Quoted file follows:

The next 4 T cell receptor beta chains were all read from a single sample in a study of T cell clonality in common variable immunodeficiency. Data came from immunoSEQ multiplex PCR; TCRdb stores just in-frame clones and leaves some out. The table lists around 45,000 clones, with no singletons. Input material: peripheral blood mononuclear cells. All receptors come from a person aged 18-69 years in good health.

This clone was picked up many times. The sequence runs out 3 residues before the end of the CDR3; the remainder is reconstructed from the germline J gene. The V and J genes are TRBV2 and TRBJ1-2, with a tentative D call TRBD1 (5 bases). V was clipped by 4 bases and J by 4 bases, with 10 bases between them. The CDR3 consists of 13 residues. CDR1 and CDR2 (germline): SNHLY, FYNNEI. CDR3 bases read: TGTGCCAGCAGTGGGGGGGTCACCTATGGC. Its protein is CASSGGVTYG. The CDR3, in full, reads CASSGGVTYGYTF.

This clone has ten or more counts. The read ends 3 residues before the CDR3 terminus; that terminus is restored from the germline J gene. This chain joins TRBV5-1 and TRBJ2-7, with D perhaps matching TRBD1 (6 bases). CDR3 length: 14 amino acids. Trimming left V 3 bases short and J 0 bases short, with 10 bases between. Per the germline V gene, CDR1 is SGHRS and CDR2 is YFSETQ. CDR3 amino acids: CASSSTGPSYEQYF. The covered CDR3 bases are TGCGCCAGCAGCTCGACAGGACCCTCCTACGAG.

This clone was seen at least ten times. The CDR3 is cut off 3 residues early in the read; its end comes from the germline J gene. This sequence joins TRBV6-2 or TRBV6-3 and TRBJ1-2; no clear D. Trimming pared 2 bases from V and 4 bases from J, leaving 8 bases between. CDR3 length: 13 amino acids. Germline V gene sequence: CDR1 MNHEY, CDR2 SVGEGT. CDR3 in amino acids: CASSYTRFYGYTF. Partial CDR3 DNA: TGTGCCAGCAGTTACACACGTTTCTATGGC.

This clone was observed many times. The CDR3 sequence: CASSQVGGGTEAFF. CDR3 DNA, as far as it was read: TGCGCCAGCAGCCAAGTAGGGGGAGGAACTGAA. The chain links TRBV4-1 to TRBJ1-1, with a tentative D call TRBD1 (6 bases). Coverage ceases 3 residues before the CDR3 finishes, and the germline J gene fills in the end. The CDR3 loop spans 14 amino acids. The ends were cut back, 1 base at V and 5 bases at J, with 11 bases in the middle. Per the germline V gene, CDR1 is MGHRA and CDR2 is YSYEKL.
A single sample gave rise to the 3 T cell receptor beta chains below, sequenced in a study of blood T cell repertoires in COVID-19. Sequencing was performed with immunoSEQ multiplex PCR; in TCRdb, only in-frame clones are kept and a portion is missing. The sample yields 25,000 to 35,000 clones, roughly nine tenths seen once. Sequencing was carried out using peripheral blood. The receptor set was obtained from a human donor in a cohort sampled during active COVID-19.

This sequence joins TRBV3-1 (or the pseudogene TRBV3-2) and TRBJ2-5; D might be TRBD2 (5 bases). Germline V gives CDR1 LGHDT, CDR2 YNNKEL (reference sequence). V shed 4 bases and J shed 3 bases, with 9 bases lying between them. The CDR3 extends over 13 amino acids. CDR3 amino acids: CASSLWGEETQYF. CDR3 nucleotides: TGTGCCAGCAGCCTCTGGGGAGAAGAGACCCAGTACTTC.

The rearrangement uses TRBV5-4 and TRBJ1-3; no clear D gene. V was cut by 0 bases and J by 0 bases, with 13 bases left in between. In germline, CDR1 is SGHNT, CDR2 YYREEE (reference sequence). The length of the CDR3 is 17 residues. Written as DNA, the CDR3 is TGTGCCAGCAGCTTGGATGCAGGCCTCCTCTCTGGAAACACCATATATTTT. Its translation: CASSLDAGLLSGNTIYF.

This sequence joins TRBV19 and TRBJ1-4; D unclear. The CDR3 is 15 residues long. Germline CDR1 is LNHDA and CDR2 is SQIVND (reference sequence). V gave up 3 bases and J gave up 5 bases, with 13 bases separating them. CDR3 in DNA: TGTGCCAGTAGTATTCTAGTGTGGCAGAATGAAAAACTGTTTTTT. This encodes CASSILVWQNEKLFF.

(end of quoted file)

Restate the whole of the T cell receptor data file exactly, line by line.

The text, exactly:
The next 4 T cell receptor beta chains were all read from a single sample in a study of T cell clonality in common variable immunodeficiency. Data came from immunoSEQ multiplex PCR; TCRdb stores just in-frame clones and leaves some out. The table lists around 45,000 clones, with no singletons. Input material: peripheral blood mononuclear cells. All receptors come from a person aged 18-69 years in good health.

This clone was picked up many times. The sequence runs out 3 residues before the end of the CDR3; the remainder is reconstructed from the germline J gene. The V and J genes are TRBV2 and TRBJ1-2, with a tentative D call TRBD1 (5 bases). V was clipped by 4 bases and J by 4 bases, with 10 bases between them. The CDR3 consists of 13 residues. CDR1 and CDR2 (germline): SNHLY, FYNNEI. CDR3 bases read: TGTGCCAGCAGTGGGGGGGTCACCTATGGC. Its protein is CASSGGVTYG. The CDR3, in full, reads CASSGGVTYGYTF.

This clone has ten or more counts. The read ends 3 residues before the CDR3 terminus; that terminus is restored from the germline J gene. This chain joins TRBV5-1 and TRBJ2-7, with D perhaps matching TRBD1 (6 bases). CDR3 length: 14 amino acids. Trimming left V 3 bases short and J 0 bases short, with 10 bases between. Per the germline V gene, CDR1 is SGHRS and CDR2 is YFSETQ. CDR3 amino acids: CASSSTGPSYEQYF. The covered CDR3 bases are TGCGCCAGCAGCTCGACAGGACCCTCCTACGAG.

This clone was seen at least ten times. The CDR3 is cut off 3 residues early in the read; its end comes from the germline J gene. This sequence joins TRBV6-2 or TRBV6-3 and TRBJ1-2; no clear D. Trimming pared 2 bases from V and 4 bases from J, leaving 8 bases between. CDR3 length: 13 amino acids. Germline V gene sequence: CDR1 MNHEY, CDR2 SVGEGT. CDR3 in amino acids: CASSYTRFYGYTF. Partial CDR3 DNA: TGTGCCAGCAGTTACACACGTTTCTATGGC.

This clone was observed many times. The CDR3 sequence: CASSQVGGGTEAFF. CDR3 DNA, as far as it was read: TGCGCCAGCAGCCAAGTAGGGGGAGGAACTGAA. The chain links TRBV4-1 to TRBJ1-1, with a tentative D call TRBD1 (6 bases). Coverage ceases 3 residues before the CDR3 finishes, and the germline J gene fills in the end. The CDR3 loop spans 14 amino acids. The ends were cut back, 1 base at V and 5 bases at J, with 11 bases in the middle. Per the germline V gene, CDR1 is MGHRA and CDR2 is YSYEKL.
A single sample gave rise to the 3 T cell receptor beta chains below, sequenced in a study of blood T cell repertoires in COVID-19. Sequencing was performed with immunoSEQ multiplex PCR; in TCRdb, only in-frame clones are kept and a portion is missing. The sample yields 25,000 to 35,000 clones, roughly nine tenths seen once. Sequencing was carried out using peripheral blood. The receptor set was obtained from a human donor in a cohort sampled during active COVID-19.

This sequence joins TRBV3-1 (or the pseudogene TRBV3-2) and TRBJ2-5; D might be TRBD2 (5 bases). Germline V gives CDR1 LGHDT, CDR2 YNNKEL (reference sequence). V shed 4 bases and J shed 3 bases, with 9 bases lying between them. The CDR3 extends over 13 amino acids. CDR3 amino acids: CASSLWGEETQYF. CDR3 nucleotides: TGTGCCAGCAGCCTCTGGGGAGAAGAGACCCAGTACTTC.

The rearrangement uses TRBV5-4 and TRBJ1-3; no clear D gene. V was cut by 0 bases and J by 0 bases, with 13 bases left in between. In germline, CDR1 is SGHNT, CDR2 YYREEE (reference sequence). The length of the CDR3 is 17 residues. Written as DNA, the CDR3 is TGTGCCAGCAGCTTGGATGCAGGCCTCCTCTCTGGAAACACCATATATTTT. Its translation: CASSLDAGLLSGNTIYF.

This sequence joins TRBV19 and TRBJ1-4; D unclear. The CDR3 is 15 residues long. Germline CDR1 is LNHDA and CDR2 is SQIVND (reference sequence). V gave up 3 bases and J gave up 5 bases, with 13 bases separating them. CDR3 in DNA: TGTGCCAGTAGTATTCTAGTGTGGCAGAATGAAAAACTGTTTTTT. This encodes CASSILVWQNEKLFF.